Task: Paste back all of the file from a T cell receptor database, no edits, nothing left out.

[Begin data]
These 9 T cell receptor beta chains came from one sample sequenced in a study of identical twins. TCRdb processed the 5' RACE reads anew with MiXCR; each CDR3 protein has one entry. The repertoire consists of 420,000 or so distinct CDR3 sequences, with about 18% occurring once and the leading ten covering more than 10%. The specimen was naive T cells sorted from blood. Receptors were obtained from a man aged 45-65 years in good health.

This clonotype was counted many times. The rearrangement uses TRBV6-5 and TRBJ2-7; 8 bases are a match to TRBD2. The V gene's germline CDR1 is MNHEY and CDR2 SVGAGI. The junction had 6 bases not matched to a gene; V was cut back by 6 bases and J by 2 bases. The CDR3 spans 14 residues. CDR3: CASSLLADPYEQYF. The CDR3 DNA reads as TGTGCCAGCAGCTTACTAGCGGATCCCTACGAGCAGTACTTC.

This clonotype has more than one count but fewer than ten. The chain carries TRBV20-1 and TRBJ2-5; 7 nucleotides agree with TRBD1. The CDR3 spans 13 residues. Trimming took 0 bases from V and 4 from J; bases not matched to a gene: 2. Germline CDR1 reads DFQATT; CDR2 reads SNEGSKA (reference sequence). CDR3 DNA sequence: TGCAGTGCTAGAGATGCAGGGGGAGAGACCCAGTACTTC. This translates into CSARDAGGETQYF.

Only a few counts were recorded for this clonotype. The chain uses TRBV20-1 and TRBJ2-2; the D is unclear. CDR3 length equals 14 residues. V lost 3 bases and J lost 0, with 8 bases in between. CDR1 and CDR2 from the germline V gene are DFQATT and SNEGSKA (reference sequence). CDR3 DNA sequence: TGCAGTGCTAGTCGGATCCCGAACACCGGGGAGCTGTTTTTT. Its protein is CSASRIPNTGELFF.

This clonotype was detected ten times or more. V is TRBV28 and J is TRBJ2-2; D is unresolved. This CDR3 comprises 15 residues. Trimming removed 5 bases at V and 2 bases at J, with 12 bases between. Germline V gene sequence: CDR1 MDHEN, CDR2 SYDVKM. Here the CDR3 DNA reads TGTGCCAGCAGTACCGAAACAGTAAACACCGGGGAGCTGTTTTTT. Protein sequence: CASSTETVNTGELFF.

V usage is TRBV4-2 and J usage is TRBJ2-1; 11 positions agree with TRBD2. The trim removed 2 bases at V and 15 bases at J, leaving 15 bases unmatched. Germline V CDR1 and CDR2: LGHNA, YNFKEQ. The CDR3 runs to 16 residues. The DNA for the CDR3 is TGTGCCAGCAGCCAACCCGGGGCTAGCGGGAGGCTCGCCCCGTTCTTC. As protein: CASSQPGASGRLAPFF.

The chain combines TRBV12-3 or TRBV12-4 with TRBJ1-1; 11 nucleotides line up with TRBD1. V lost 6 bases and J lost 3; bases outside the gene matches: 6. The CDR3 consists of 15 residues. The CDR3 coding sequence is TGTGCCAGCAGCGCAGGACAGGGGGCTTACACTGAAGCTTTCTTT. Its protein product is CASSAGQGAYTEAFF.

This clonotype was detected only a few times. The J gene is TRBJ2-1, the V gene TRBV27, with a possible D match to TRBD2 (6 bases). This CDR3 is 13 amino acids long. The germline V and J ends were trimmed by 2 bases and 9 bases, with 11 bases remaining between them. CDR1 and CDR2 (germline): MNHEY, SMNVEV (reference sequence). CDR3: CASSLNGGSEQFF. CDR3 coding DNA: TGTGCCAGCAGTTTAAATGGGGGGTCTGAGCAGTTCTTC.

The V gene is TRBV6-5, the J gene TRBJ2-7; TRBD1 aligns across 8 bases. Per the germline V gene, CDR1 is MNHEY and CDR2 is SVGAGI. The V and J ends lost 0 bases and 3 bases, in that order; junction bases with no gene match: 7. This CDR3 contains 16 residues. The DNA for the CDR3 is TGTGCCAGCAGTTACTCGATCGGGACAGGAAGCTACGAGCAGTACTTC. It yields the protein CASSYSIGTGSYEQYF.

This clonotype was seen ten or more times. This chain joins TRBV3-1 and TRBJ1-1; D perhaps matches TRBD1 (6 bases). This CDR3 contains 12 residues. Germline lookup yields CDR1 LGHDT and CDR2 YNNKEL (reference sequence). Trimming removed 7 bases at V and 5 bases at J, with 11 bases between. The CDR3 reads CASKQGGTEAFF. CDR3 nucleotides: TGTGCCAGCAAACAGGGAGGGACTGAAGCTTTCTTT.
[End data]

These 9 T cell receptor beta chains came from one sample sequenced in a study of identical twins. TCRdb processed the 5' RACE reads anew with MiXCR; each CDR3 protein has one entry. The repertoire consists of 420,000 or so distinct CDR3 sequences, with about 18% occurring once and the leading ten covering more than 10%. The specimen was naive T cells sorted from blood. Receptors were obtained from a man aged 45-65 years in good health.

This clonotype was counted many times. The rearrangement uses TRBV6-5 and TRBJ2-7; 8 bases are a match to TRBD2. The V gene's germline CDR1 is MNHEY and CDR2 SVGAGI. The junction had 6 bases not matched to a gene; V was cut back by 6 bases and J by 2 bases. The CDR3 spans 14 residues. CDR3: CASSLLADPYEQYF. The CDR3 DNA reads as TGTGCCAGCAGCTTACTAGCGGATCCCTACGAGCAGTACTTC.

This clonotype has more than one count but fewer than ten. The chain carries TRBV20-1 and TRBJ2-5; 7 nucleotides agree with TRBD1. The CDR3 spans 13 residues. Trimming took 0 bases from V and 4 from J; bases not matched to a gene: 2. Germline CDR1 reads DFQATT; CDR2 reads SNEGSKA (reference sequence). CDR3 DNA sequence: TGCAGTGCTAGAGATGCAGGGGGAGAGACCCAGTACTTC. This translates into CSARDAGGETQYF.

Only a few counts were recorded for this clonotype. The chain uses TRBV20-1 and TRBJ2-2; the D is unclear. CDR3 length equals 14 residues. V lost 3 bases and J lost 0, with 8 bases in between. CDR1 and CDR2 from the germline V gene are DFQATT and SNEGSKA (reference sequence). CDR3 DNA sequence: TGCAGTGCTAGTCGGATCCCGAACACCGGGGAGCTGTTTTTT. Its protein is CSASRIPNTGELFF.

This clonotype was detected ten times or more. V is TRBV28 and J is TRBJ2-2; D is unresolved. This CDR3 comprises 15 residues. Trimming removed 5 bases at V and 2 bases at J, with 12 bases between. Germline V gene sequence: CDR1 MDHEN, CDR2 SYDVKM. Here the CDR3 DNA reads TGTGCCAGCAGTACCGAAACAGTAAACACCGGGGAGCTGTTTTTT. Protein sequence: CASSTETVNTGELFF.

V usage is TRBV4-2 and J usage is TRBJ2-1; 11 positions agree with TRBD2. The trim removed 2 bases at V and 15 bases at J, leaving 15 bases unmatched. Germline V CDR1 and CDR2: LGHNA, YNFKEQ. The CDR3 runs to 16 residues. The DNA for the CDR3 is TGTGCCAGCAGCCAACCCGGGGCTAGCGGGAGGCTCGCCCCGTTCTTC. As protein: CASSQPGASGRLAPFF.

The chain combines TRBV12-3 or TRBV12-4 with TRBJ1-1; 11 nucleotides line up with TRBD1. V lost 6 bases and J lost 3; bases outside the gene matches: 6. The CDR3 consists of 15 residues. The CDR3 coding sequence is TGTGCCAGCAGCGCAGGACAGGGGGCTTACACTGAAGCTTTCTTT. Its protein product is CASSAGQGAYTEAFF.

This clonotype was detected only a few times. The J gene is TRBJ2-1, the V gene TRBV27, with a possible D match to TRBD2 (6 bases). This CDR3 is 13 amino acids long. The germline V and J ends were trimmed by 2 bases and 9 bases, with 11 bases remaining between them. CDR1 and CDR2 (germline): MNHEY, SMNVEV (reference sequence). CDR3: CASSLNGGSEQFF. CDR3 coding DNA: TGTGCCAGCAGTTTAAATGGGGGGTCTGAGCAGTTCTTC.

The V gene is TRBV6-5, the J gene TRBJ2-7; TRBD1 aligns across 8 bases. Per the germline V gene, CDR1 is MNHEY and CDR2 is SVGAGI. The V and J ends lost 0 bases and 3 bases, in that order; junction bases with no gene match: 7. This CDR3 contains 16 residues. The DNA for the CDR3 is TGTGCCAGCAGTTACTCGATCGGGACAGGAAGCTACGAGCAGTACTTC. It yields the protein CASSYSIGTGSYEQYF.

This clonotype was seen ten or more times. This chain joins TRBV3-1 and TRBJ1-1; D perhaps matches TRBD1 (6 bases). This CDR3 contains 12 residues. Germline lookup yields CDR1 LGHDT and CDR2 YNNKEL (reference sequence). Trimming removed 7 bases at V and 5 bases at J, with 11 bases between. The CDR3 reads CASKQGGTEAFF. CDR3 nucleotides: TGTGCCAGCAAACAGGGAGGGACTGAAGCTTTCTTT.